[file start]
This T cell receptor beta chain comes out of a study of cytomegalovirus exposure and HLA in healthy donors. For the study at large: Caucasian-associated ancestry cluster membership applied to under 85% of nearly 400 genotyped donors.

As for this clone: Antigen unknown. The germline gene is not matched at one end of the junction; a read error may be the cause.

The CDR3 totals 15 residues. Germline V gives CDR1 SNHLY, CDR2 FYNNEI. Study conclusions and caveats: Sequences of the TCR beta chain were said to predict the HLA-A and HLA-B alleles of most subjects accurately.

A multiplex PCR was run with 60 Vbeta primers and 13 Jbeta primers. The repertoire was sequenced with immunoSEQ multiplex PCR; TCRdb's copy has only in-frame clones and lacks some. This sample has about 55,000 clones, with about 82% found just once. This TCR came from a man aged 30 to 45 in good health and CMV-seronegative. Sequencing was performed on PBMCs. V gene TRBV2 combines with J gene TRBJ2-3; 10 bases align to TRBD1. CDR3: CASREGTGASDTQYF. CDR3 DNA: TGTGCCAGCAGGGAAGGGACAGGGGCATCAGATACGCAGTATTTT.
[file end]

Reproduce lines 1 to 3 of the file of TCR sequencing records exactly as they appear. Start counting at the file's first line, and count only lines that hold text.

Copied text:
This T cell receptor beta chain comes out of a study of cytomegalovirus exposure and HLA in healthy donors. For the study at large: Caucasian-associated ancestry cluster membership applied to under 85% of nearly 400 genotyped donors.

As for this clone: Antigen unknown. The germline gene is not matched at one end of the junction; a read error may be the cause.

The CDR3 totals 15 residues. Germline V gives CDR1 SNHLY, CDR2 FYNNEI. Study conclusions and caveats: Sequences of the TCR beta chain were said to predict the HLA-A and HLA-B alleles of most subjects accurately.